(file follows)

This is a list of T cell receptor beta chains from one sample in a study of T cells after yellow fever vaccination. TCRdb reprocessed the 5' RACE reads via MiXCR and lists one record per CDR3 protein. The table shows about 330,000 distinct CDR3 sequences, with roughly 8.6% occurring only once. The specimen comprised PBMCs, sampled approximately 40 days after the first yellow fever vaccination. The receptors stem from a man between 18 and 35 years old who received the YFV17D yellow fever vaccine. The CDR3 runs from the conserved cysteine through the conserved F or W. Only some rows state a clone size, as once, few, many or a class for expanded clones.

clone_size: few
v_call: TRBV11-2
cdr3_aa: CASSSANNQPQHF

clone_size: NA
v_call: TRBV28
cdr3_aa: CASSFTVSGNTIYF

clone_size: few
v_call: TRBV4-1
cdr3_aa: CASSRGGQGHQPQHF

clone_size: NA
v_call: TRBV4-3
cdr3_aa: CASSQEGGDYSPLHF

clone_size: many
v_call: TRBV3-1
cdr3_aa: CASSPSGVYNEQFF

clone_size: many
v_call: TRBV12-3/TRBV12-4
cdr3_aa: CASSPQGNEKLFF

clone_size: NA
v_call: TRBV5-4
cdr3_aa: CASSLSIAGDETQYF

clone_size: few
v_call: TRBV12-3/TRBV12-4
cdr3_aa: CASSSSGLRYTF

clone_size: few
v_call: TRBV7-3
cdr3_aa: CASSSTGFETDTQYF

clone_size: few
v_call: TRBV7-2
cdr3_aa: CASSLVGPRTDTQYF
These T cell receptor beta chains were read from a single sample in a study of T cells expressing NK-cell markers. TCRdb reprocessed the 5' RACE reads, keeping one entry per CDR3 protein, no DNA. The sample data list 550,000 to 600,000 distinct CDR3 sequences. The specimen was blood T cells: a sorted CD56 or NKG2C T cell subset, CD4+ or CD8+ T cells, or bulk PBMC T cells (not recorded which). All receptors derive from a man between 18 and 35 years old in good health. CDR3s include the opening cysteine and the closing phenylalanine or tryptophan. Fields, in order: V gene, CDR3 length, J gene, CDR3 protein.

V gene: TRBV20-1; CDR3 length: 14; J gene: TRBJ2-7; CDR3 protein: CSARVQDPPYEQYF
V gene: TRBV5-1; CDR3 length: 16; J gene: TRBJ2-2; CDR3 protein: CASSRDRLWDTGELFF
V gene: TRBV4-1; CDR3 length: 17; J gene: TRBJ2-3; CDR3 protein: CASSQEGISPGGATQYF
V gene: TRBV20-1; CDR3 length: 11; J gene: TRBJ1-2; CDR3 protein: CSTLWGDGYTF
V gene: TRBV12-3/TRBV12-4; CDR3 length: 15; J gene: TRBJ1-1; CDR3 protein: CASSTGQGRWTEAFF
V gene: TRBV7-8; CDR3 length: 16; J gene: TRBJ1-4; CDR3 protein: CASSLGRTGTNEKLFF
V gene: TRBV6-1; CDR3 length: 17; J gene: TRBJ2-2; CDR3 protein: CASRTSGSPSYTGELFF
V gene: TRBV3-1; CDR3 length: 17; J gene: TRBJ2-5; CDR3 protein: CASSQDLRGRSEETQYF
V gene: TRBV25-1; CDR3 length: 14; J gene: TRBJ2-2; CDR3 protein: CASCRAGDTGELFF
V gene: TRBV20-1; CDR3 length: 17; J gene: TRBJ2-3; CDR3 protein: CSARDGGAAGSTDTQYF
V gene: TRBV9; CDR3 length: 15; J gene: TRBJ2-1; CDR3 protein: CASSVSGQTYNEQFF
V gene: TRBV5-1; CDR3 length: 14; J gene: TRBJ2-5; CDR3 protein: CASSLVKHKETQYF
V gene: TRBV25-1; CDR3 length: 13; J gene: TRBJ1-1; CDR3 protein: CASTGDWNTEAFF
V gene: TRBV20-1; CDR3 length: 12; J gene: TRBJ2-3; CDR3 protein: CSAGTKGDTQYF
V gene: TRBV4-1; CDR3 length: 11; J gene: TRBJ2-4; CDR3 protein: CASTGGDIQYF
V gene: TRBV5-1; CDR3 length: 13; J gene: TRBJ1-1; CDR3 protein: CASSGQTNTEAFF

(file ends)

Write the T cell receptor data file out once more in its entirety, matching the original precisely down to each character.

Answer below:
This is a list of T cell receptor beta chains from one sample in a study of T cells after yellow fever vaccination. TCRdb reprocessed the 5' RACE reads via MiXCR and lists one record per CDR3 protein. The table shows about 330,000 distinct CDR3 sequences, with roughly 8.6% occurring only once. The specimen comprised PBMCs, sampled approximately 40 days after the first yellow fever vaccination. The receptors stem from a man between 18 and 35 years old who received the YFV17D yellow fever vaccine. The CDR3 runs from the conserved cysteine through the conserved F or W. Only some rows state a clone size, as once, few, many or a class for expanded clones.

clone_size: few
v_call: TRBV11-2
cdr3_aa: CASSSANNQPQHF

clone_size: NA
v_call: TRBV28
cdr3_aa: CASSFTVSGNTIYF

clone_size: few
v_call: TRBV4-1
cdr3_aa: CASSRGGQGHQPQHF

clone_size: NA
v_call: TRBV4-3
cdr3_aa: CASSQEGGDYSPLHF

clone_size: many
v_call: TRBV3-1
cdr3_aa: CASSPSGVYNEQFF

clone_size: many
v_call: TRBV12-3/TRBV12-4
cdr3_aa: CASSPQGNEKLFF

clone_size: NA
v_call: TRBV5-4
cdr3_aa: CASSLSIAGDETQYF

clone_size: few
v_call: TRBV12-3/TRBV12-4
cdr3_aa: CASSSSGLRYTF

clone_size: few
v_call: TRBV7-3
cdr3_aa: CASSSTGFETDTQYF

clone_size: few
v_call: TRBV7-2
cdr3_aa: CASSLVGPRTDTQYF
These T cell receptor beta chains were read from a single sample in a study of T cells expressing NK-cell markers. TCRdb reprocessed the 5' RACE reads, keeping one entry per CDR3 protein, no DNA. The sample data list 550,000 to 600,000 distinct CDR3 sequences. The specimen was blood T cells: a sorted CD56 or NKG2C T cell subset, CD4+ or CD8+ T cells, or bulk PBMC T cells (not recorded which). All receptors derive from a man between 18 and 35 years old in good health. CDR3s include the opening cysteine and the closing phenylalanine or tryptophan. Fields, in order: V gene, CDR3 length, J gene, CDR3 protein.

V gene: TRBV20-1; CDR3 length: 14; J gene: TRBJ2-7; CDR3 protein: CSARVQDPPYEQYF
V gene: TRBV5-1; CDR3 length: 16; J gene: TRBJ2-2; CDR3 protein: CASSRDRLWDTGELFF
V gene: TRBV4-1; CDR3 length: 17; J gene: TRBJ2-3; CDR3 protein: CASSQEGISPGGATQYF
V gene: TRBV20-1; CDR3 length: 11; J gene: TRBJ1-2; CDR3 protein: CSTLWGDGYTF
V gene: TRBV12-3/TRBV12-4; CDR3 length: 15; J gene: TRBJ1-1; CDR3 protein: CASSTGQGRWTEAFF
V gene: TRBV7-8; CDR3 length: 16; J gene: TRBJ1-4; CDR3 protein: CASSLGRTGTNEKLFF
V gene: TRBV6-1; CDR3 length: 17; J gene: TRBJ2-2; CDR3 protein: CASRTSGSPSYTGELFF
V gene: TRBV3-1; CDR3 length: 17; J gene: TRBJ2-5; CDR3 protein: CASSQDLRGRSEETQYF
V gene: TRBV25-1; CDR3 length: 14; J gene: TRBJ2-2; CDR3 protein: CASCRAGDTGELFF
V gene: TRBV20-1; CDR3 length: 17; J gene: TRBJ2-3; CDR3 protein: CSARDGGAAGSTDTQYF
V gene: TRBV9; CDR3 length: 15; J gene: TRBJ2-1; CDR3 protein: CASSVSGQTYNEQFF
V gene: TRBV5-1; CDR3 length: 14; J gene: TRBJ2-5; CDR3 protein: CASSLVKHKETQYF
V gene: TRBV25-1; CDR3 length: 13; J gene: TRBJ1-1; CDR3 protein: CASTGDWNTEAFF
V gene: TRBV20-1; CDR3 length: 12; J gene: TRBJ2-3; CDR3 protein: CSAGTKGDTQYF
V gene: TRBV4-1; CDR3 length: 11; J gene: TRBJ2-4; CDR3 protein: CASTGGDIQYF
V gene: TRBV5-1; CDR3 length: 13; J gene: TRBJ1-1; CDR3 protein: CASSGQTNTEAFF